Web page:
High family stress can lead to the child’s immune system being affected, as a research group at the School of Health Sciences at Jönköping University and the Faculty of Health Sciences at Linköping University in Sweden shows in a study being published in the renowned American periodical Journal of Immunology.
Our immune system has the task of protecting us against bacteria and viruses. Our bodies are also equipped to handle everyday stress–that is, stress that lasts only briefly. On the other hand, a difficult, stressful situation or long-term increase in stress can negatively affect the immune system. This kind of long-term stress can develop when a close family member dies or when adults are caught in tough, unmanageable situations.
The research study shows that children in highly-stressed families had a high level of cortisol, which is a biological marker of stress. This supports the idea that the children were stressed. The research study also points towards the fact that a high level of stress negatively affects the immune system–that is, it is not as resistant when the body is exposed to a high level of stress. Instead, the immune system reacts to substances in the body that should be left alone, which perhaps is linked to an autoimmune reaction.
The study included families with five-year-old children (derived from the ABIS [All Children in Southeast Sweden] study). The parents answered questions regarding stress and prospective difficulties that had impacted the family, such as divorce or unemployment. The answers led the researchers to identify a group of children who probably experienced high levels of stress in their families, and a group of children who presumably had grown up with normal stress levels.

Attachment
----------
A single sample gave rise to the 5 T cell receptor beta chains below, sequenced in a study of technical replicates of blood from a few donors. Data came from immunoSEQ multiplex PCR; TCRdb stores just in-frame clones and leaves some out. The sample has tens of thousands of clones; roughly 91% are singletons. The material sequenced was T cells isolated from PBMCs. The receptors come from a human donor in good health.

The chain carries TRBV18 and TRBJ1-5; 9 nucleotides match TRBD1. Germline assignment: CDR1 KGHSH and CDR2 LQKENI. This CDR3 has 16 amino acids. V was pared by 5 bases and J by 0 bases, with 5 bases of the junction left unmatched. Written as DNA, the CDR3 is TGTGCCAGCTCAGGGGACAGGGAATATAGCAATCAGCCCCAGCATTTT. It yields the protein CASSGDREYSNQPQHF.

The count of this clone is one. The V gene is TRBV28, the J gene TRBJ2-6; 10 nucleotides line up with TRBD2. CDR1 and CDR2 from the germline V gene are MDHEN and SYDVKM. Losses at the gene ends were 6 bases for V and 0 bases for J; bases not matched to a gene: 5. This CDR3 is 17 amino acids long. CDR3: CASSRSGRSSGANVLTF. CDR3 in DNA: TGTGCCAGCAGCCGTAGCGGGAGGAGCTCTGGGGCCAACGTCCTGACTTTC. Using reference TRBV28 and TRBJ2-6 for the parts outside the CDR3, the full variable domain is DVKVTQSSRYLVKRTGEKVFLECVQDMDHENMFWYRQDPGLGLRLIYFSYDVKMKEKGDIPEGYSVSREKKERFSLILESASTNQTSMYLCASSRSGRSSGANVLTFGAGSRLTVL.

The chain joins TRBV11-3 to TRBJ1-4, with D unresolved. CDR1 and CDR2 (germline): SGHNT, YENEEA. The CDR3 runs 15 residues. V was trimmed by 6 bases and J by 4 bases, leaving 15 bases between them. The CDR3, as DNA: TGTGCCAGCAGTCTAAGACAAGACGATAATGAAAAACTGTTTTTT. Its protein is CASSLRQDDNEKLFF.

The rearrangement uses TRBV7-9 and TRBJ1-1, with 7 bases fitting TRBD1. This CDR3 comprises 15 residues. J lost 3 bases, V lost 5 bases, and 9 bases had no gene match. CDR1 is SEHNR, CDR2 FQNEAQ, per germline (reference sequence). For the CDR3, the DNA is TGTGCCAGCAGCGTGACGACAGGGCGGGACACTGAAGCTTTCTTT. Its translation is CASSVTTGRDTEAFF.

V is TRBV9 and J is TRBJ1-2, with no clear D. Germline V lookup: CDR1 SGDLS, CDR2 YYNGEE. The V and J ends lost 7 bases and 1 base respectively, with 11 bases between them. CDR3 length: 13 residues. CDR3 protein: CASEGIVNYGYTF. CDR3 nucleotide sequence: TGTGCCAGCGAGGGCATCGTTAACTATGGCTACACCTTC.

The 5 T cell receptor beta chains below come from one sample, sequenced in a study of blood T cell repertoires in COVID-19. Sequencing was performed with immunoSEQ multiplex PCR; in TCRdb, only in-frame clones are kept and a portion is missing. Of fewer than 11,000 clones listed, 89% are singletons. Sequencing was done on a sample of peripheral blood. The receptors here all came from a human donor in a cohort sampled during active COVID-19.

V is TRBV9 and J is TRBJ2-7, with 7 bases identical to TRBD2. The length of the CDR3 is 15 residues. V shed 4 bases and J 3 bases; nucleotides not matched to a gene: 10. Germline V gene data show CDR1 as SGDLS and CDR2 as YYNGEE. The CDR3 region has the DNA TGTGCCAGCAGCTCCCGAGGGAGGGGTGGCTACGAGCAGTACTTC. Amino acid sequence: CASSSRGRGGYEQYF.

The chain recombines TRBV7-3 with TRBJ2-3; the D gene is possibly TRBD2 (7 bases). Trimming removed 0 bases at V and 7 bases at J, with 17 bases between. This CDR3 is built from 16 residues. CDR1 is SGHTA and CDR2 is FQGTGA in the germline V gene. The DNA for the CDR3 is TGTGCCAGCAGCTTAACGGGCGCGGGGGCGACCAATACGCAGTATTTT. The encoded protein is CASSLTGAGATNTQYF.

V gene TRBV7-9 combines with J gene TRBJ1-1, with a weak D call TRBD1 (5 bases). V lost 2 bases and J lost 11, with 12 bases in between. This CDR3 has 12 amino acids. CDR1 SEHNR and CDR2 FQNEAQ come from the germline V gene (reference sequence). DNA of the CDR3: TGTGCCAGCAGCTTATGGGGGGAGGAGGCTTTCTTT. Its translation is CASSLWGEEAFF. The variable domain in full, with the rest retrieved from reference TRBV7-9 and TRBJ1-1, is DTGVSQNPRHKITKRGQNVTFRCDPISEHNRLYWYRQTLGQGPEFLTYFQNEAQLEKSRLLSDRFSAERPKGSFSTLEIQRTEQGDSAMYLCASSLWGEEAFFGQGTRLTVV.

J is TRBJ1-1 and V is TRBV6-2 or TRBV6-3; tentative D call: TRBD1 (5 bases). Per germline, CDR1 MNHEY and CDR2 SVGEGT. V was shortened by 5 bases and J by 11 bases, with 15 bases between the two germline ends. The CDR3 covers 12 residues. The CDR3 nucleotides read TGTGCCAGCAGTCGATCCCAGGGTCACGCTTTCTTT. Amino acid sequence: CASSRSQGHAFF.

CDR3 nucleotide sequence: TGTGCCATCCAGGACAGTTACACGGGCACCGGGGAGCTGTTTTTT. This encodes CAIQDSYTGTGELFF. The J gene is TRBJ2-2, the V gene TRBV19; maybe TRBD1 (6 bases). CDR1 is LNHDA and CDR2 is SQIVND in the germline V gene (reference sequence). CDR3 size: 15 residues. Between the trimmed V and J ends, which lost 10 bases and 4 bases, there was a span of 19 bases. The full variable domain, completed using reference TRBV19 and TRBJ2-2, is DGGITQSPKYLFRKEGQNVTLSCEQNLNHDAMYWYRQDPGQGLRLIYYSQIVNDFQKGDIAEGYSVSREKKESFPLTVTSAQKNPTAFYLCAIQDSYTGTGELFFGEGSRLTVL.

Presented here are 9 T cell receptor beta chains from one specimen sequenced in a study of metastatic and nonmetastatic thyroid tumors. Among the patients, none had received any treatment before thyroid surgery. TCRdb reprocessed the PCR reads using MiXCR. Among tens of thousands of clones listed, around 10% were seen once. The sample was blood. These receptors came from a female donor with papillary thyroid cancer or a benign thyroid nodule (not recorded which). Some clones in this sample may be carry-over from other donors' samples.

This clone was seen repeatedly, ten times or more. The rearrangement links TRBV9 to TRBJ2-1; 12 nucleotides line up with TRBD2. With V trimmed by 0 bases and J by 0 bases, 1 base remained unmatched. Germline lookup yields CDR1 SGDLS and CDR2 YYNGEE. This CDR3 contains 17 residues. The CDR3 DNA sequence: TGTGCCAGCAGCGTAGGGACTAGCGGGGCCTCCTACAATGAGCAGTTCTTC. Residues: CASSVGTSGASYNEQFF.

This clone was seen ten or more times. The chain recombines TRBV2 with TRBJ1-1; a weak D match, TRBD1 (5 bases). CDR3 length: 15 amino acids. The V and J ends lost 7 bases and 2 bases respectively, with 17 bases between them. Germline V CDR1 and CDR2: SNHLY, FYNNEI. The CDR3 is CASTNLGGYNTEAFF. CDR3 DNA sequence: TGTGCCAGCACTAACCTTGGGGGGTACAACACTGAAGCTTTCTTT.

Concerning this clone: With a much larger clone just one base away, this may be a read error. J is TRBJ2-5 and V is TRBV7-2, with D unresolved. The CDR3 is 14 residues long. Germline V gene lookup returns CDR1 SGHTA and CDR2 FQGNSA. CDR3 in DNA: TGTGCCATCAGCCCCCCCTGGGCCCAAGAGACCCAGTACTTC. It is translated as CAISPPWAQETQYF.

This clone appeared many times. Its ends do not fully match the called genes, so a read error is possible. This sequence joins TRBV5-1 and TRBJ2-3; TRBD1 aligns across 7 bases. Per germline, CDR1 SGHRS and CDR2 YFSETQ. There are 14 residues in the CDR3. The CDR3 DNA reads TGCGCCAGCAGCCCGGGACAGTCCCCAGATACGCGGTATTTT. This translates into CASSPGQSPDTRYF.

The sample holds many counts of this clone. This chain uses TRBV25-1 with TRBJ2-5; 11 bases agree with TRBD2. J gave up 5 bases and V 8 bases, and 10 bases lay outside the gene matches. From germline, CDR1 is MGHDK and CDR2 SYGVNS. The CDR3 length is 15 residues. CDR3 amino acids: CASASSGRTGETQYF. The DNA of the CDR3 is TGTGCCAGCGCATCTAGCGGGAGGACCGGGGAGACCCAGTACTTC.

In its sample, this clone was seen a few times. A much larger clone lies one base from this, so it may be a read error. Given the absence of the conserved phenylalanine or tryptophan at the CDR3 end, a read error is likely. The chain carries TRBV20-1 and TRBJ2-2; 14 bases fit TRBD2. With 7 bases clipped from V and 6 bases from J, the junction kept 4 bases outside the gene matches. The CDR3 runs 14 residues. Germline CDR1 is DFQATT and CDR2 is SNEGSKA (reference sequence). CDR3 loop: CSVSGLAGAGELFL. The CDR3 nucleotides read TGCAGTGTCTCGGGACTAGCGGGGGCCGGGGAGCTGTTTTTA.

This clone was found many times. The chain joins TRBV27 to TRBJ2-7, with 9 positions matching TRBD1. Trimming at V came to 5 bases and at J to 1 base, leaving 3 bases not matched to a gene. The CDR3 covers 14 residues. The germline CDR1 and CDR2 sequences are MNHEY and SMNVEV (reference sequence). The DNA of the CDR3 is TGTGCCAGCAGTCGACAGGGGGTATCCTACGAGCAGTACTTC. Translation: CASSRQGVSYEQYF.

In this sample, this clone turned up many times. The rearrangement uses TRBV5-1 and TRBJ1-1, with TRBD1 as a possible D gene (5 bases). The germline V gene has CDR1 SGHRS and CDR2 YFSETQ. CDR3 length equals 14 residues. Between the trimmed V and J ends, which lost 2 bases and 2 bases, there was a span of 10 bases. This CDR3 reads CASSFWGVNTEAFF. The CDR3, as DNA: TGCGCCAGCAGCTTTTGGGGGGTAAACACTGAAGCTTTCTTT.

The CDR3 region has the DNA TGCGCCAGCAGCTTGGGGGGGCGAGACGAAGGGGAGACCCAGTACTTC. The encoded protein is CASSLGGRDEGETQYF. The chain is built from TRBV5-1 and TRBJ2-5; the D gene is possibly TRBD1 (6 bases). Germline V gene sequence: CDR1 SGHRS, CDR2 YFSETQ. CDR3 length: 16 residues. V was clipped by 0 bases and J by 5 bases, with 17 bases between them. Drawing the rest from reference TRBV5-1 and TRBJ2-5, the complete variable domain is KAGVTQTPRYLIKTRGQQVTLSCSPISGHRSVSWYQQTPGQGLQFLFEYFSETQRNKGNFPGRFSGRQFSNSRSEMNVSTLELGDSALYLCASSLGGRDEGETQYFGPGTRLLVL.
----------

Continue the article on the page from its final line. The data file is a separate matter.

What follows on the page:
The research group at the School of Health Sciences in Jönköping will work further on the project to understand more about how a high level of stress can affect the body. This time, the researchers will turn to young people in the 18-22 age group.
“These young people can themselves report negative experiences in their daily lives and also negative experiences during their childhood” says Maria Faresjö, professor at the School of Health Sciences, which will also lead the continued research project.